BACTERIOLOGYLABORATORY REPORTS / TECHNIQUESASEPTIC TECHNIQUE:
In handling bacteria specimens, do everything possible to assure that extraneous bacteria
do notcontaminate the specimen. This is
sterile technique.Preparation and Staining:
After air drying a slide, applying gentle heat helps the bacteria to adhere to the slide.
Simple Stain (Methylene Blue):
Stains all cells and can illuminate morphology.
stains both Gram+ and Gram- and makes all bacterial cells appear purple.
Both Gram+ and Gram- will stain with this dye.
CHELATING AGENT: Add
which will adhere only to cell walls that have a lot of peptidoglycan inthem (i.e. Gram+)
very briefly to wash away the Crystal Violet dye.
Gram-: The purple dye will be washed away.
Gram+: The purple dye will remain adherent.
COUNTERSTAIN: Then add
which will stain cells pink.
) -- Safranin doesn't stain it.
, as it takes up the
Dead Gram+ cells will appear as though they are Gram-
. In antibiotic-treatedspecimens, a certain portion of such cells is expected.
Stains Mycobacteria such as
LIPID cell wall gives them the property of
weak initial staining
strong retention of initial dye
(like Gram+)once stained.
dye is used initially, with heat, for 20 to 30 minutes (long time)
is then used as a decolorizing agent.
If the organism resist the decolorization, it is considered acid-fast.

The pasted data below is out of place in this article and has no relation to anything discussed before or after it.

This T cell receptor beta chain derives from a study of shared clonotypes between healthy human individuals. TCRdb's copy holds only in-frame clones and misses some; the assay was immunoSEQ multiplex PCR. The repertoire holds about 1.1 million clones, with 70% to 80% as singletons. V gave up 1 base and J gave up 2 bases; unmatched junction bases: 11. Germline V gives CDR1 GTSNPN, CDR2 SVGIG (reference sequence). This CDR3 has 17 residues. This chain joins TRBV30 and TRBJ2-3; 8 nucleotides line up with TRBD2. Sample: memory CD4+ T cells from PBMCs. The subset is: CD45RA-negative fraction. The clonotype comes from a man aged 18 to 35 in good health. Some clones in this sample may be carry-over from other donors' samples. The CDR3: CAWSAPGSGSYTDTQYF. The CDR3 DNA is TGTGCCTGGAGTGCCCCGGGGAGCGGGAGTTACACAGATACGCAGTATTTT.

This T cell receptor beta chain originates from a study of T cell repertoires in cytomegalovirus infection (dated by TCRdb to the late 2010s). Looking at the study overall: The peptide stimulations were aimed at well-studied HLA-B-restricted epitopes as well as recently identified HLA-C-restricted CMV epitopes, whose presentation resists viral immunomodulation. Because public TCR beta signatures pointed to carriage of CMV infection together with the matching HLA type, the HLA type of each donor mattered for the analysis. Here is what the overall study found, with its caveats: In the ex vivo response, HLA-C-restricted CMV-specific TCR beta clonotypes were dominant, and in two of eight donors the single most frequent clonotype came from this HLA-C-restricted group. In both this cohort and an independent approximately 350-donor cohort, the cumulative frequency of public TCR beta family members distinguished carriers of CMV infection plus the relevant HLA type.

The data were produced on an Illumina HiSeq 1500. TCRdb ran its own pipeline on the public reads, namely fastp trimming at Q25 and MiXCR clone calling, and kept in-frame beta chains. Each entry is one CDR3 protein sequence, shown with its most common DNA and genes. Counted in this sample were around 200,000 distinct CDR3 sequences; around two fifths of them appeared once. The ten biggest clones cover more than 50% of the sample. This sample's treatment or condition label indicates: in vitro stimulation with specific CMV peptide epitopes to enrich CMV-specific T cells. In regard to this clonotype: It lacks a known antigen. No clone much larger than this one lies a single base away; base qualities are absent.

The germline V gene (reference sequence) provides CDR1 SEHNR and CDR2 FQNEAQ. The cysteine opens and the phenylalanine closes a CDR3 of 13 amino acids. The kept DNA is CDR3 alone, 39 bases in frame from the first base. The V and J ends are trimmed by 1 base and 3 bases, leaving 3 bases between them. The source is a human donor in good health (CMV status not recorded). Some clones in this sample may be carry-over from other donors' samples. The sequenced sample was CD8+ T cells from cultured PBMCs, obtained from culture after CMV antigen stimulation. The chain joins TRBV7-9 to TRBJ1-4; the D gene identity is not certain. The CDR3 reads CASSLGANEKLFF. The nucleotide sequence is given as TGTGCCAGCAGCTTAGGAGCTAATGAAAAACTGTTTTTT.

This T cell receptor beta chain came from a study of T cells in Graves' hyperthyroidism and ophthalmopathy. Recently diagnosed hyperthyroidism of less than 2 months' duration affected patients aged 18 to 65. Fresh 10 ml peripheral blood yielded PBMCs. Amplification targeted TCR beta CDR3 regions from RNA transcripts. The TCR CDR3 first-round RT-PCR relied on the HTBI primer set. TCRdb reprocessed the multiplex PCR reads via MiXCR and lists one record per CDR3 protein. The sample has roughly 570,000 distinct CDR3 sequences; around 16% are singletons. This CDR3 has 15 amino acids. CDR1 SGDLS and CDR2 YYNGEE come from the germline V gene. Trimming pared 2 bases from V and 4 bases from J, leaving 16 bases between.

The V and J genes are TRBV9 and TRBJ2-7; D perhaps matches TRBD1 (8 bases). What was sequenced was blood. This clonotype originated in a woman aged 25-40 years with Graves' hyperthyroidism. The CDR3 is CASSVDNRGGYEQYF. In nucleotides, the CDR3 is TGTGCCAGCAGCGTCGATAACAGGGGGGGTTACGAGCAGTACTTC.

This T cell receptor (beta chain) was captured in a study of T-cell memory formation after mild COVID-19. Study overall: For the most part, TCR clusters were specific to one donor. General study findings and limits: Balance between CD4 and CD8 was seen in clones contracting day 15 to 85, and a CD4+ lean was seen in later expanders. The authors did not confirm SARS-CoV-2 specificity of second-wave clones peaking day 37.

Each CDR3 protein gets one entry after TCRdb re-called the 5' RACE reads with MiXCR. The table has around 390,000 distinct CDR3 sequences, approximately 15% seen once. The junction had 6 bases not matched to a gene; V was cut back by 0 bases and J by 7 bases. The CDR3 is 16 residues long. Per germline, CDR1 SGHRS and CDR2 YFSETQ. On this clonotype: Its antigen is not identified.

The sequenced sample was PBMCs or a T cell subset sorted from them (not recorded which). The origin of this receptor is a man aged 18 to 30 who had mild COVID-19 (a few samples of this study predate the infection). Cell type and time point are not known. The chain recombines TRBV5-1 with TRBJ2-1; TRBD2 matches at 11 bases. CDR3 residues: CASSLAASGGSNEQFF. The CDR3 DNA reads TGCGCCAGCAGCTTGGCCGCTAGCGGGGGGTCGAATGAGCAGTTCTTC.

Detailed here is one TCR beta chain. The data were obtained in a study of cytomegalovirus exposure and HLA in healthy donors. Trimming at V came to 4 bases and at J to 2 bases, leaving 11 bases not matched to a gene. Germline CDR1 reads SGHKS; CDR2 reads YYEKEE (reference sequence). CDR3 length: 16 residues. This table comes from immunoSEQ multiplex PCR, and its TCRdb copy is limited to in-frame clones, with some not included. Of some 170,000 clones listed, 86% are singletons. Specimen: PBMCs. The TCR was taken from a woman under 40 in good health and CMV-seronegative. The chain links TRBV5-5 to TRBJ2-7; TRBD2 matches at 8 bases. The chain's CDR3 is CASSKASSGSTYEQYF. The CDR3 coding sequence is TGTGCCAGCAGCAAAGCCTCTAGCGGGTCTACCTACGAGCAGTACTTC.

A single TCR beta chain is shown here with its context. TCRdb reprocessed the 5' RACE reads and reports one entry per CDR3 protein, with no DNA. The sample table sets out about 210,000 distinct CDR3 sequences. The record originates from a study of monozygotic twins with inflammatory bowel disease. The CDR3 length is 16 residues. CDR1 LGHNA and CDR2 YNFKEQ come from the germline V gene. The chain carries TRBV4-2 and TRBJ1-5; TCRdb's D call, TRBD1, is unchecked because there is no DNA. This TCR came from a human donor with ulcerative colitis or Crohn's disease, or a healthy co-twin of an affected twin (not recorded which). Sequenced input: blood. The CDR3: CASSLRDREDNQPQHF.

It has the advantage that you can scan at low power until you find something that fluoresces, then you can hone inon it.
Certain organisms can agglutinate red blood cells. If you have antibodies to impedethat agglutination, then you have a positive test result (antibody is present).
Direct Fluorescent Antibody:
Fluoro tagged antibody checks for presence of antigen directly.
Indirect Fluorescent Antibody:
First allow antigen-antibody reaction, then use a second Fluoro tagged antibody(anti-antibody) to identify presence of the first antibody.
Usually avoided; expensive.
ACUTE and CONVALESCENT TITERS:
Take an antibody titer at initial infection (acute), and again four to fiveweeks later. You would expect a
four-fold increase in titer
if the suspected organism is indeed the infectingorganism.
There is usually a baseline level of antibody present with or without infection, because of cross-reactivitywith other antigens. Thus you use acute:convalescent titers as a means of comparison.
For some organisms, there are also absolute antibody levels that are diagnostic.
Radio-Immunoassay (RISA, ELISA):
Take the patient's direct specimen and try to detect residual evidence of theorganism's presence. Used when recovery of bacteria itself is not possible.
Polymerase Chain-Reaction (PCR):
Can also be used for direct detection but it's expensive.CULTURE:
EXCEPTIONS to the fact that organisms can be cultured in 24 hours.
takes up to eight weeks to culture.
organisms have never been cultured.
Streaking for Isolation:
Process of inoculating a plate such that you get single bacterial colonies once you culture the plate.